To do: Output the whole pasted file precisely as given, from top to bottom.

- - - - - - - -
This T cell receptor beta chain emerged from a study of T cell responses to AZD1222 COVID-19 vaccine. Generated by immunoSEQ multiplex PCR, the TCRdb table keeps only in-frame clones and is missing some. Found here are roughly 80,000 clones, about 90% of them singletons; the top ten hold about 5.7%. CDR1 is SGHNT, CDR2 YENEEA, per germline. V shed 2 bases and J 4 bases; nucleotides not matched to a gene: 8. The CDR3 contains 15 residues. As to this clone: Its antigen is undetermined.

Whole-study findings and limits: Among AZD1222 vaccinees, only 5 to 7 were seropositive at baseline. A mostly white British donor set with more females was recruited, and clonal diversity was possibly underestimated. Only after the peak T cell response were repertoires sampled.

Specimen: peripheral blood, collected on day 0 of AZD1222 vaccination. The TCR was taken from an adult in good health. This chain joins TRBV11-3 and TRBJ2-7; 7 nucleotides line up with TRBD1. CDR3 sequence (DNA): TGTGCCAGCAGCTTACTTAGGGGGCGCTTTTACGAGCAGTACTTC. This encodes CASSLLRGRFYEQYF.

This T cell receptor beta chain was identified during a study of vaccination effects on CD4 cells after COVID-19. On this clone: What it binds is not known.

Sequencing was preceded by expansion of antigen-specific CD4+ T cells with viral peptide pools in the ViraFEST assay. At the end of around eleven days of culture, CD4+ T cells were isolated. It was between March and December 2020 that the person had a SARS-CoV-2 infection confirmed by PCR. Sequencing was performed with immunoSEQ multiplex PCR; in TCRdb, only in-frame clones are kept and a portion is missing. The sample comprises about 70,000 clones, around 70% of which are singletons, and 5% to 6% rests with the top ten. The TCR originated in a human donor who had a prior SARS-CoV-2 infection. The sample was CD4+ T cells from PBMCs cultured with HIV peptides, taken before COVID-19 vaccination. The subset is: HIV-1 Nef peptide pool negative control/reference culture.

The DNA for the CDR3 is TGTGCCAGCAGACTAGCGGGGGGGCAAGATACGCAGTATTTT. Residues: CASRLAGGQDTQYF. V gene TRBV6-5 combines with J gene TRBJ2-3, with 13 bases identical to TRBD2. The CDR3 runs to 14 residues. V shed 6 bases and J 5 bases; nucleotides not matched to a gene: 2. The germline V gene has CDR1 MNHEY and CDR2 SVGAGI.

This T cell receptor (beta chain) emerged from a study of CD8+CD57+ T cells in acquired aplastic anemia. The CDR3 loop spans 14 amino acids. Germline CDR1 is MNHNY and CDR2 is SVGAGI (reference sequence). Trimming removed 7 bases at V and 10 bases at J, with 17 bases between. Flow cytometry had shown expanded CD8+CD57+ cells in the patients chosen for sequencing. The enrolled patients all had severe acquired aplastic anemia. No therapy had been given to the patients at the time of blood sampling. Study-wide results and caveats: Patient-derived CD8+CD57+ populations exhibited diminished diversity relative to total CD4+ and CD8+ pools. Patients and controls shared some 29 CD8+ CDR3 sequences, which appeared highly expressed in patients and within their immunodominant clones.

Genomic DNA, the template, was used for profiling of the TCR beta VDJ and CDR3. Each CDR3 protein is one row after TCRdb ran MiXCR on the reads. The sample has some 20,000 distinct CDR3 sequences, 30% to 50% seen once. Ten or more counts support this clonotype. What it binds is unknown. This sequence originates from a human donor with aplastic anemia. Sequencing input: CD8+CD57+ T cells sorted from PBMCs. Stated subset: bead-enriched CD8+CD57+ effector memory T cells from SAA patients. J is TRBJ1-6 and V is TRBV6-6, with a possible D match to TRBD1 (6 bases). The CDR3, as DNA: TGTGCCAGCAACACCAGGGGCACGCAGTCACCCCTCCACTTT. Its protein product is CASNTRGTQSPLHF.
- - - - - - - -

This T cell receptor beta chain emerged from a study of T cell responses to AZD1222 COVID-19 vaccine. Generated by immunoSEQ multiplex PCR, the TCRdb table keeps only in-frame clones and is missing some. Found here are roughly 80,000 clones, about 90% of them singletons; the top ten hold about 5.7%. CDR1 is SGHNT, CDR2 YENEEA, per germline. V shed 2 bases and J 4 bases; nucleotides not matched to a gene: 8. The CDR3 contains 15 residues. As to this clone: Its antigen is undetermined.

Whole-study findings and limits: Among AZD1222 vaccinees, only 5 to 7 were seropositive at baseline. A mostly white British donor set with more females was recruited, and clonal diversity was possibly underestimated. Only after the peak T cell response were repertoires sampled.

Specimen: peripheral blood, collected on day 0 of AZD1222 vaccination. The TCR was taken from an adult in good health. This chain joins TRBV11-3 and TRBJ2-7; 7 nucleotides line up with TRBD1. CDR3 sequence (DNA): TGTGCCAGCAGCTTACTTAGGGGGCGCTTTTACGAGCAGTACTTC. This encodes CASSLLRGRFYEQYF.

This T cell receptor beta chain was identified during a study of vaccination effects on CD4 cells after COVID-19. On this clone: What it binds is not known.

Sequencing was preceded by expansion of antigen-specific CD4+ T cells with viral peptide pools in the ViraFEST assay. At the end of around eleven days of culture, CD4+ T cells were isolated. It was between March and December 2020 that the person had a SARS-CoV-2 infection confirmed by PCR. Sequencing was performed with immunoSEQ multiplex PCR; in TCRdb, only in-frame clones are kept and a portion is missing. The sample comprises about 70,000 clones, around 70% of which are singletons, and 5% to 6% rests with the top ten. The TCR originated in a human donor who had a prior SARS-CoV-2 infection. The sample was CD4+ T cells from PBMCs cultured with HIV peptides, taken before COVID-19 vaccination. The subset is: HIV-1 Nef peptide pool negative control/reference culture.

The DNA for the CDR3 is TGTGCCAGCAGACTAGCGGGGGGGCAAGATACGCAGTATTTT. Residues: CASRLAGGQDTQYF. V gene TRBV6-5 combines with J gene TRBJ2-3, with 13 bases identical to TRBD2. The CDR3 runs to 14 residues. V shed 6 bases and J 5 bases; nucleotides not matched to a gene: 2. The germline V gene has CDR1 MNHEY and CDR2 SVGAGI.

This T cell receptor (beta chain) emerged from a study of CD8+CD57+ T cells in acquired aplastic anemia. The CDR3 loop spans 14 amino acids. Germline CDR1 is MNHNY and CDR2 is SVGAGI (reference sequence). Trimming removed 7 bases at V and 10 bases at J, with 17 bases between. Flow cytometry had shown expanded CD8+CD57+ cells in the patients chosen for sequencing. The enrolled patients all had severe acquired aplastic anemia. No therapy had been given to the patients at the time of blood sampling. Study-wide results and caveats: Patient-derived CD8+CD57+ populations exhibited diminished diversity relative to total CD4+ and CD8+ pools. Patients and controls shared some 29 CD8+ CDR3 sequences, which appeared highly expressed in patients and within their immunodominant clones.

Genomic DNA, the template, was used for profiling of the TCR beta VDJ and CDR3. Each CDR3 protein is one row after TCRdb ran MiXCR on the reads. The sample has some 20,000 distinct CDR3 sequences, 30% to 50% seen once. Ten or more counts support this clonotype. What it binds is unknown. This sequence originates from a human donor with aplastic anemia. Sequencing input: CD8+CD57+ T cells sorted from PBMCs. Stated subset: bead-enriched CD8+CD57+ effector memory T cells from SAA patients. J is TRBJ1-6 and V is TRBV6-6, with a possible D match to TRBD1 (6 bases). The CDR3, as DNA: TGTGCCAGCAACACCAGGGGCACGCAGTCACCCCTCCACTTT. Its protein product is CASNTRGTQSPLHF.